Sunday, November 15, 2020



HAND OF DEATH is a 1962 sci-fi/horror film, released by 20th Century Fox. The movie stars John Agar, but instead of his usual act of fighting monsters, here Agar becomes one. 

Agar plays Alex Marsh, a scientist who is experimenting with nerve gases. Marsh is a hardworking, determined fellow, and he winds up exposing himself to a chemical agent. Marsh discovers that he literally has a hand of death--if he touches anyone, or if anyone touches him, that person instantly dies. Marsh tries to get the head of the research facility he works for to find an antidote, but his situation gets even worse--his entire body becomes bloated and swollen, and his skin becomes blackened and cracked. Needless to say, this causes his girlfriend (Paula Raymond) great concern. Marsh wanders about for a while, with the police on his trail, before things come to a head at his girlfriend's beachfront home. 

What's striking about HAND OF DEATH is that it was released by a major studio, and it was shot in Cinemascope--yet it is only an hour long, and looks and feels very much like the low-budget science fiction stories made in the mid-1950s. There's more talk than action, and even when John Agar finally gets into full monster mode, he doesn't really do all that much, except stumble about. (Apparently it really was Agar underneath the monster makeup.) 

That makeup is the most memorable thing about the film (see picture below). Why Agar turns into such a creature--or why he has a touch of death to begin with--isn't really explained. In my research on this movie, many have commented on the makeup's resemblance to the Marvel comic book character The Thing, which was debuted around the time this film was being made. It's ironic that the makeup looks like The Thing, since Agar's transformation due to a series of strange gases is very much like the origin story of a number of comic book heroes and villains. 

John Agar in HAND OF DEATH

The makeup is effective from a visual standpoint, but it doesn't allow Agar to express himself in any way, thus lessening any sympathy the viewer might have for him. Director Gene Nelson also has all the scenes with Agar in Thing mode take place in bright daylight, which makes the creature at times look silly when he shuffles about in everyday surroundings. A scene where Agar in his full makeup gets into the back of a cab and starts grunting at the driver comes off as unintentionally funny.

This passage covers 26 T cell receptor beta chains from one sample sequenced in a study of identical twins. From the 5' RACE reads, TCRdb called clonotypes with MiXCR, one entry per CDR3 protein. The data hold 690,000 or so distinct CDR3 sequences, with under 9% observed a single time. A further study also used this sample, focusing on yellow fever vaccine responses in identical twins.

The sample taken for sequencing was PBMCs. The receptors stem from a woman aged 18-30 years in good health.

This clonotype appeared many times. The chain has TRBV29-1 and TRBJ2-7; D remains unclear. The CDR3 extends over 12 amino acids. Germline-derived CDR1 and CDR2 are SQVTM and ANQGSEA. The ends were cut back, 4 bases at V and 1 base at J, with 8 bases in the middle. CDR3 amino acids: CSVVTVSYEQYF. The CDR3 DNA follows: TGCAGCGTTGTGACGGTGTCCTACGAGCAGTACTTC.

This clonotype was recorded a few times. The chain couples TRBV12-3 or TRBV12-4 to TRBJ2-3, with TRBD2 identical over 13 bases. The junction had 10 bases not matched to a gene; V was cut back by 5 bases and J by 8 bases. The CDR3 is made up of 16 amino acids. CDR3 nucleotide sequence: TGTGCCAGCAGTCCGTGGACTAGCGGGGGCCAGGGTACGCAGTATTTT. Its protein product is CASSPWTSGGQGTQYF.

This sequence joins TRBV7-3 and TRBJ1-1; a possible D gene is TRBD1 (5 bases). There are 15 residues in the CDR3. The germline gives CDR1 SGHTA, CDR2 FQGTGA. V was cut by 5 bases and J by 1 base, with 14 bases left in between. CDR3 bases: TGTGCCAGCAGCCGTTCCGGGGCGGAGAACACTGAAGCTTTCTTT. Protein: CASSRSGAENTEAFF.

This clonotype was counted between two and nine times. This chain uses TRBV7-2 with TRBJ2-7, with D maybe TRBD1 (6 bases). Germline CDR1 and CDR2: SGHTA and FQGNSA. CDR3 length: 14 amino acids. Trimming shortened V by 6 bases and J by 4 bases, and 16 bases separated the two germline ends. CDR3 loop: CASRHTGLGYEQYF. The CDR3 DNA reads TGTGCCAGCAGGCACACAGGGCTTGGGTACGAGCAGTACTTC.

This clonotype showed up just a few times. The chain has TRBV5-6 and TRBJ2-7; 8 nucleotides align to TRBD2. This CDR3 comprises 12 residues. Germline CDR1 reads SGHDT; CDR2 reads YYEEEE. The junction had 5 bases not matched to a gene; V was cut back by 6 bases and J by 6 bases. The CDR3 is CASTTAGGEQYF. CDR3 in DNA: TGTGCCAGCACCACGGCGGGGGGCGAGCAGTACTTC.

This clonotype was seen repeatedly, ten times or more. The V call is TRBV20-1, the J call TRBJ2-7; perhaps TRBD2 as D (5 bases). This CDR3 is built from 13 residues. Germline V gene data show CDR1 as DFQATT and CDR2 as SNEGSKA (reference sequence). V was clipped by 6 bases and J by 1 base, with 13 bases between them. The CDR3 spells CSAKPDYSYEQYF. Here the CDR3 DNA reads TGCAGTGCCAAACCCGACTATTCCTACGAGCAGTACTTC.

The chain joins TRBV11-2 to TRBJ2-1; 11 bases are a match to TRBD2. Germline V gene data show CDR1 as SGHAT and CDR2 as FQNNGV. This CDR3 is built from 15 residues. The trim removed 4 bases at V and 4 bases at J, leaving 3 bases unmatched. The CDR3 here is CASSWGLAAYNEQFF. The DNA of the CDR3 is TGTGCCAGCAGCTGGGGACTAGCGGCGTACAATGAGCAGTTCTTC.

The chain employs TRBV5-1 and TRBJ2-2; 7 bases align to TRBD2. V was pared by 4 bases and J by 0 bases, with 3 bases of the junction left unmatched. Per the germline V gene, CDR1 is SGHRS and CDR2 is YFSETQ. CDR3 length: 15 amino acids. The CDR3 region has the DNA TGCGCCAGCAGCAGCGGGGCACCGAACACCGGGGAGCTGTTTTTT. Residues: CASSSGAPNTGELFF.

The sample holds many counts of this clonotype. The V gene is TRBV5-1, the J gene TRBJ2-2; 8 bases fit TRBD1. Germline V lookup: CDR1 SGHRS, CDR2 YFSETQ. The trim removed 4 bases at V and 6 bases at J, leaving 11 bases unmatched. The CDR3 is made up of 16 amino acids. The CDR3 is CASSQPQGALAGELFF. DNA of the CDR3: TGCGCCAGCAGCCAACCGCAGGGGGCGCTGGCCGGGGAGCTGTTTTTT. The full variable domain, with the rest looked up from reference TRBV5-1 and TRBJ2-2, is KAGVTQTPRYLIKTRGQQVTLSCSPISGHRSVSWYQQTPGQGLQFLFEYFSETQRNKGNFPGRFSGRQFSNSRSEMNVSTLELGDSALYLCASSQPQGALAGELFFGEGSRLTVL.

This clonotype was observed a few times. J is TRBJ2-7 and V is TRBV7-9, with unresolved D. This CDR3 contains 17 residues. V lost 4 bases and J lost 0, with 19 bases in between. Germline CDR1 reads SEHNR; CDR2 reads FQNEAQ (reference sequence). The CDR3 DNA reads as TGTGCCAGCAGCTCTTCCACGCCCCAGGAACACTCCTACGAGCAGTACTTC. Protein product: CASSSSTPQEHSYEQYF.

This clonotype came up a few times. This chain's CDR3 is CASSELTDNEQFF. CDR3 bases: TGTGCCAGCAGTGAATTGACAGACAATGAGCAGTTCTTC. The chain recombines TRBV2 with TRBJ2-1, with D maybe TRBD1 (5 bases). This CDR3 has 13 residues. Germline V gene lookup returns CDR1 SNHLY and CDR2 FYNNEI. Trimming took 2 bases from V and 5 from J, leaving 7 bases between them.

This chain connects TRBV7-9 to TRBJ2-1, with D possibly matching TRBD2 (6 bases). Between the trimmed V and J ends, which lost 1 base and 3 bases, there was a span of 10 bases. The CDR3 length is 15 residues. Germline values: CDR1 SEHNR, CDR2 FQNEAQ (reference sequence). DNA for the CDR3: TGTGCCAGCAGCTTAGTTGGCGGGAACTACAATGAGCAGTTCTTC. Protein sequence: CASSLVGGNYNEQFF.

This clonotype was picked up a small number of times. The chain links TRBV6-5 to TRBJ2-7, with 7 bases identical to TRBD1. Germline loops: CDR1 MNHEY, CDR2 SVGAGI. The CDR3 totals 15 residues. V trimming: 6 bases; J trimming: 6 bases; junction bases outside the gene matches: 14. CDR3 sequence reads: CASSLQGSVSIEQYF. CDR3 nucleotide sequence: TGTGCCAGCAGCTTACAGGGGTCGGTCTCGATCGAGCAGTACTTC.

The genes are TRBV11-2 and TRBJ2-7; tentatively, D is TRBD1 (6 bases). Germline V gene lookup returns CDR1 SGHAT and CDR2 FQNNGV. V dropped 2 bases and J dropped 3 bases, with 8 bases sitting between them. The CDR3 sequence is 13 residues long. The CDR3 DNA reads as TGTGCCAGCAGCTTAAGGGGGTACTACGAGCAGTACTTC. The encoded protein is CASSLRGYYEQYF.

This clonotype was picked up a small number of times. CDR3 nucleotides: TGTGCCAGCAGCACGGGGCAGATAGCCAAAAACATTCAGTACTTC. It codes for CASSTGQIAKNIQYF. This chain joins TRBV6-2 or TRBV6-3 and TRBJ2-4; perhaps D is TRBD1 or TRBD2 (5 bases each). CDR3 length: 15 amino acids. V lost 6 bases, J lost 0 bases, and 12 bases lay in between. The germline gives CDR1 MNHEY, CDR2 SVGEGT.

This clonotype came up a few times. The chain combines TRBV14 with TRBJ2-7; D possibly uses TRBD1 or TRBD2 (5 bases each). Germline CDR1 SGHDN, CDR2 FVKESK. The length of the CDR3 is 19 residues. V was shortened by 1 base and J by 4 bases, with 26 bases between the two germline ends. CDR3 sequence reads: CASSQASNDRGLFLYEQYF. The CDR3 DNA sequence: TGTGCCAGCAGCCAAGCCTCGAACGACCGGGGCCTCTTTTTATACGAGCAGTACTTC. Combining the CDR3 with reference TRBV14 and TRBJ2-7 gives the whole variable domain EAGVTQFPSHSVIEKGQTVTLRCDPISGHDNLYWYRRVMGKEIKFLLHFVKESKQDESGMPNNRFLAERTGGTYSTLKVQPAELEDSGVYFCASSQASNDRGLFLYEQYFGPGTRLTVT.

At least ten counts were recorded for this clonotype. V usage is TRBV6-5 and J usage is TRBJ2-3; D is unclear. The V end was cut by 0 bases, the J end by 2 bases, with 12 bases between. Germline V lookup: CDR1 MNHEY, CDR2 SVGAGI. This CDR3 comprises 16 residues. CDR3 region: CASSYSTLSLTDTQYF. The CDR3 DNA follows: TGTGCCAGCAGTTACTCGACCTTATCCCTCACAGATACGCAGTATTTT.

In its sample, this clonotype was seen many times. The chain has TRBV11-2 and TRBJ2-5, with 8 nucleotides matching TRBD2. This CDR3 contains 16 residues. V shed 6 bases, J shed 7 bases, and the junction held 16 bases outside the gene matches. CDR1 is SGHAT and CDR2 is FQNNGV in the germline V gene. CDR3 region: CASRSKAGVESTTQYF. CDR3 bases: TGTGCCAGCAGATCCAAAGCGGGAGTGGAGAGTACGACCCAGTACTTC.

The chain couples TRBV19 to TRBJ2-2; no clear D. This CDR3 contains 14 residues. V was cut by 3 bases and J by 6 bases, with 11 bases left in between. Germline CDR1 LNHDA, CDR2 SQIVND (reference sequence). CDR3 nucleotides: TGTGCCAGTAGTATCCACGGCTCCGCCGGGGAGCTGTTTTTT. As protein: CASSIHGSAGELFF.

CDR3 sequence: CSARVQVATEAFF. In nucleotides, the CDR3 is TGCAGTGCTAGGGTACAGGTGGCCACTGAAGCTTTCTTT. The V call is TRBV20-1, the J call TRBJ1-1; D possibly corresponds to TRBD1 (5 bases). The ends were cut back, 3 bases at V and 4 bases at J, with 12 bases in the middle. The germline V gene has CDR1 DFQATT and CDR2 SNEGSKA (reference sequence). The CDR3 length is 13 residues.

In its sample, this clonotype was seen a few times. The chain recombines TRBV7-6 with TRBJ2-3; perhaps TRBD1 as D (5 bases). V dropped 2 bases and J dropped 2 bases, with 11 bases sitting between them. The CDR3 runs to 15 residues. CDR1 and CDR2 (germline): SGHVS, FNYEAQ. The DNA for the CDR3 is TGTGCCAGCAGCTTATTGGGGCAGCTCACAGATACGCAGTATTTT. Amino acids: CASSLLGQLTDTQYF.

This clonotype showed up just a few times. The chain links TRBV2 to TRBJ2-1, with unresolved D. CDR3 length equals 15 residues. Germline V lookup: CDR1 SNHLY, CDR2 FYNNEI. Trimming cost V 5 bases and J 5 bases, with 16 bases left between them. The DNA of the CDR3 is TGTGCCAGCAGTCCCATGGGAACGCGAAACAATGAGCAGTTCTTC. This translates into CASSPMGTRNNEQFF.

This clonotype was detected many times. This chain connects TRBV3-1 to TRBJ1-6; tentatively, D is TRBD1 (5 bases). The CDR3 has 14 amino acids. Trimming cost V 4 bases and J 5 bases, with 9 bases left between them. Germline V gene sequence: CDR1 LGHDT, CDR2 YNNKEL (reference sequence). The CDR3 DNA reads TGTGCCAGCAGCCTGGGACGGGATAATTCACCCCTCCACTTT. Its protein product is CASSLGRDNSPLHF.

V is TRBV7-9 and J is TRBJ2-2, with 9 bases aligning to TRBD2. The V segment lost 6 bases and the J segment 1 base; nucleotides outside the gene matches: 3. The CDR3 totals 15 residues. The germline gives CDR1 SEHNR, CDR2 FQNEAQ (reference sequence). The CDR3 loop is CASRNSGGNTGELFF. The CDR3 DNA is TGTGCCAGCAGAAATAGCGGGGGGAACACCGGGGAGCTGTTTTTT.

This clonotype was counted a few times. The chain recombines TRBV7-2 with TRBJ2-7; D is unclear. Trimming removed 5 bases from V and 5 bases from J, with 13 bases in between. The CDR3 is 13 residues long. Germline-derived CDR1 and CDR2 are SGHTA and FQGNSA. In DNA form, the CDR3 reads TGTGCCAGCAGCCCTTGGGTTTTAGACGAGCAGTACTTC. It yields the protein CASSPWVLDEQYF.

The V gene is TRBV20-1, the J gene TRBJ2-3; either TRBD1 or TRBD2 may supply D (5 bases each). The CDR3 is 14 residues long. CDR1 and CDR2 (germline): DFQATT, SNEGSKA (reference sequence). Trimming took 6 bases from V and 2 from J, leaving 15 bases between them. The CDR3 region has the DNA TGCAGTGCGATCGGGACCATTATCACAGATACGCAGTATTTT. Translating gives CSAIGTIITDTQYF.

One wonders if the writer and producer of HAND OF DEATH, Eugene Ling, was influenced by THE FLY, which had come out a few years earlier. The relationship between workaholic Agar and his worried girlfriend Paula Raymond (who had appeared in THE BEAST FROM 20,000 FATHOMS) is reminiscent of that between David Hedison and Patricia Owens in THE FLY. Agar also tries to write a note asking for help while in full makeup, much like Hedison did in the earlier film. There's also a hint of the Karloff-Lugosi THE INVISIBLE RAY here, with the death touch, but a mention about Agar's jealousy over his girlfriend and a fellow scientist doesn't lead anywhere. 

Among the supporting cast of HAND OF DEATH are Joe Besser, who acts as if he's still in a Three Stooges short, and the future Eddie Munster, Butch Patrick, who takes part in the old "innocent child inadvertently meets up with a monster" scene. Agar's lab assistant is played by John Alonzo, who would go on to become a distinguished cinematographer. Speaking of cinematography, the man who did it for HAND OF DEATH was Floyd Crosby, who makes the drab black and white settings look much better than they should have. 

HAND OF DEATH has a intriguing-looking monster, but the script doesn't give him much to do, and the hour long story doesn't have enough time to develop any of the main characters. John Agar does his best (the scenes where he is angry over his plight reminded me of his performance in THE BRAIN FROM PLANET AROUS), but he's hindered by a monster makeup that doesn't give him a chance to show any emotion. 

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